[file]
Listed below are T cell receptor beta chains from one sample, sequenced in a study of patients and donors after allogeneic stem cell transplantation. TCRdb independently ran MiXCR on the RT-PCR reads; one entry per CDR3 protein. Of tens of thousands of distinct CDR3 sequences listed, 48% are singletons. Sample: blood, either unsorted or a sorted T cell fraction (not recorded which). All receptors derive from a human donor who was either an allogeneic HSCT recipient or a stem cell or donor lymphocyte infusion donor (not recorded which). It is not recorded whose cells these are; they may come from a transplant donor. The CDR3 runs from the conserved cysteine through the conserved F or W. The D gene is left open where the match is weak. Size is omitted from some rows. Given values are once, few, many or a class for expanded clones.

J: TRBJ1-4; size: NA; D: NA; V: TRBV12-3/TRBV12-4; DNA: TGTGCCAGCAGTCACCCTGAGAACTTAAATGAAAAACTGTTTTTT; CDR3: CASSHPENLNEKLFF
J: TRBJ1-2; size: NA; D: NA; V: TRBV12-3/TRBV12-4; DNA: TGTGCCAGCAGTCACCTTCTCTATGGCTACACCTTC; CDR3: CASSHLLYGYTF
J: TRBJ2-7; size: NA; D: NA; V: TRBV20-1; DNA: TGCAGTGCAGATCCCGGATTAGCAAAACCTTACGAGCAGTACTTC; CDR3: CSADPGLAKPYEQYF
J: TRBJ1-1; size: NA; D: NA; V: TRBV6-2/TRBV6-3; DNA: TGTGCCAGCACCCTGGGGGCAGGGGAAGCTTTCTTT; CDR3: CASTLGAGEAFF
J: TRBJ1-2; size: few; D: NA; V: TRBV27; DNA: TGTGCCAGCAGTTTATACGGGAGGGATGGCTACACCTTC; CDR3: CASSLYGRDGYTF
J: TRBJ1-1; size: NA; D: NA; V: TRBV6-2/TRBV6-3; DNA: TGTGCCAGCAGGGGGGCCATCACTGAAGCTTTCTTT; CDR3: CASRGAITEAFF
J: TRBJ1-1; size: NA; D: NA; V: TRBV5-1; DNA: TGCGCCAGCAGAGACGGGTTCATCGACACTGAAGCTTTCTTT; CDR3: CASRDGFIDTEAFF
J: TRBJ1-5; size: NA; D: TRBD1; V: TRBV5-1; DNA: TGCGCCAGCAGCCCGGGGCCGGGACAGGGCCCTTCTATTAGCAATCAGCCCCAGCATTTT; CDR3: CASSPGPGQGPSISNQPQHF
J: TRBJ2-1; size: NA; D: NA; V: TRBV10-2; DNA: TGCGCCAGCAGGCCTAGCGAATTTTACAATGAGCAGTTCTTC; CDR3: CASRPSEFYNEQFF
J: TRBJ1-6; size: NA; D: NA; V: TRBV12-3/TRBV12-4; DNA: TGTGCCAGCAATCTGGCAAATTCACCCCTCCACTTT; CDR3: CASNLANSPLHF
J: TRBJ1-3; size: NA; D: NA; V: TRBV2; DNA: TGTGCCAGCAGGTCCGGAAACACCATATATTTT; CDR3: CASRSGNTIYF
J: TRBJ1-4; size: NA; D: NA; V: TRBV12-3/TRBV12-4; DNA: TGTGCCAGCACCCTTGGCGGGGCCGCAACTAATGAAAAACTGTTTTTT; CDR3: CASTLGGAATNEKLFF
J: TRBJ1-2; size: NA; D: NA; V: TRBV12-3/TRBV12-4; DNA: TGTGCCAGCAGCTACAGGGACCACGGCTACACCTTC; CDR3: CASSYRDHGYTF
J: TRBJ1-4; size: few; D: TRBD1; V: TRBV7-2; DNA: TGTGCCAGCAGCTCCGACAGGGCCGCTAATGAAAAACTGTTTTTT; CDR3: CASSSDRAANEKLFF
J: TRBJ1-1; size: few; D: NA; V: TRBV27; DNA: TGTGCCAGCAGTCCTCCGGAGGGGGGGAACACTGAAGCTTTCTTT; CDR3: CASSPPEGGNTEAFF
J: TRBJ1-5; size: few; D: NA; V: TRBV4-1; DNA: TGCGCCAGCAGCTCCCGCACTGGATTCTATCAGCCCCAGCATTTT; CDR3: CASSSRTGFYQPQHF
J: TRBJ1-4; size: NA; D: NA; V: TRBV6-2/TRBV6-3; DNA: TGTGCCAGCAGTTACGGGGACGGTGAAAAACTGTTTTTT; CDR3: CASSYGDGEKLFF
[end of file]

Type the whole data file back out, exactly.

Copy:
Listed below are T cell receptor beta chains from one sample, sequenced in a study of patients and donors after allogeneic stem cell transplantation. TCRdb independently ran MiXCR on the RT-PCR reads; one entry per CDR3 protein. Of tens of thousands of distinct CDR3 sequences listed, 48% are singletons. Sample: blood, either unsorted or a sorted T cell fraction (not recorded which). All receptors derive from a human donor who was either an allogeneic HSCT recipient or a stem cell or donor lymphocyte infusion donor (not recorded which). It is not recorded whose cells these are; they may come from a transplant donor. The CDR3 runs from the conserved cysteine through the conserved F or W. The D gene is left open where the match is weak. Size is omitted from some rows. Given values are once, few, many or a class for expanded clones.

J: TRBJ1-4; size: NA; D: NA; V: TRBV12-3/TRBV12-4; DNA: TGTGCCAGCAGTCACCCTGAGAACTTAAATGAAAAACTGTTTTTT; CDR3: CASSHPENLNEKLFF
J: TRBJ1-2; size: NA; D: NA; V: TRBV12-3/TRBV12-4; DNA: TGTGCCAGCAGTCACCTTCTCTATGGCTACACCTTC; CDR3: CASSHLLYGYTF
J: TRBJ2-7; size: NA; D: NA; V: TRBV20-1; DNA: TGCAGTGCAGATCCCGGATTAGCAAAACCTTACGAGCAGTACTTC; CDR3: CSADPGLAKPYEQYF
J: TRBJ1-1; size: NA; D: NA; V: TRBV6-2/TRBV6-3; DNA: TGTGCCAGCACCCTGGGGGCAGGGGAAGCTTTCTTT; CDR3: CASTLGAGEAFF
J: TRBJ1-2; size: few; D: NA; V: TRBV27; DNA: TGTGCCAGCAGTTTATACGGGAGGGATGGCTACACCTTC; CDR3: CASSLYGRDGYTF
J: TRBJ1-1; size: NA; D: NA; V: TRBV6-2/TRBV6-3; DNA: TGTGCCAGCAGGGGGGCCATCACTGAAGCTTTCTTT; CDR3: CASRGAITEAFF
J: TRBJ1-1; size: NA; D: NA; V: TRBV5-1; DNA: TGCGCCAGCAGAGACGGGTTCATCGACACTGAAGCTTTCTTT; CDR3: CASRDGFIDTEAFF
J: TRBJ1-5; size: NA; D: TRBD1; V: TRBV5-1; DNA: TGCGCCAGCAGCCCGGGGCCGGGACAGGGCCCTTCTATTAGCAATCAGCCCCAGCATTTT; CDR3: CASSPGPGQGPSISNQPQHF
J: TRBJ2-1; size: NA; D: NA; V: TRBV10-2; DNA: TGCGCCAGCAGGCCTAGCGAATTTTACAATGAGCAGTTCTTC; CDR3: CASRPSEFYNEQFF
J: TRBJ1-6; size: NA; D: NA; V: TRBV12-3/TRBV12-4; DNA: TGTGCCAGCAATCTGGCAAATTCACCCCTCCACTTT; CDR3: CASNLANSPLHF
J: TRBJ1-3; size: NA; D: NA; V: TRBV2; DNA: TGTGCCAGCAGGTCCGGAAACACCATATATTTT; CDR3: CASRSGNTIYF
J: TRBJ1-4; size: NA; D: NA; V: TRBV12-3/TRBV12-4; DNA: TGTGCCAGCACCCTTGGCGGGGCCGCAACTAATGAAAAACTGTTTTTT; CDR3: CASTLGGAATNEKLFF
J: TRBJ1-2; size: NA; D: NA; V: TRBV12-3/TRBV12-4; DNA: TGTGCCAGCAGCTACAGGGACCACGGCTACACCTTC; CDR3: CASSYRDHGYTF
J: TRBJ1-4; size: few; D: TRBD1; V: TRBV7-2; DNA: TGTGCCAGCAGCTCCGACAGGGCCGCTAATGAAAAACTGTTTTTT; CDR3: CASSSDRAANEKLFF
J: TRBJ1-1; size: few; D: NA; V: TRBV27; DNA: TGTGCCAGCAGTCCTCCGGAGGGGGGGAACACTGAAGCTTTCTTT; CDR3: CASSPPEGGNTEAFF
J: TRBJ1-5; size: few; D: NA; V: TRBV4-1; DNA: TGCGCCAGCAGCTCCCGCACTGGATTCTATCAGCCCCAGCATTTT; CDR3: CASSSRTGFYQPQHF
J: TRBJ1-4; size: NA; D: NA; V: TRBV6-2/TRBV6-3; DNA: TGTGCCAGCAGTTACGGGGACGGTGAAAAACTGTTTTTT; CDR3: CASSYGDGEKLFF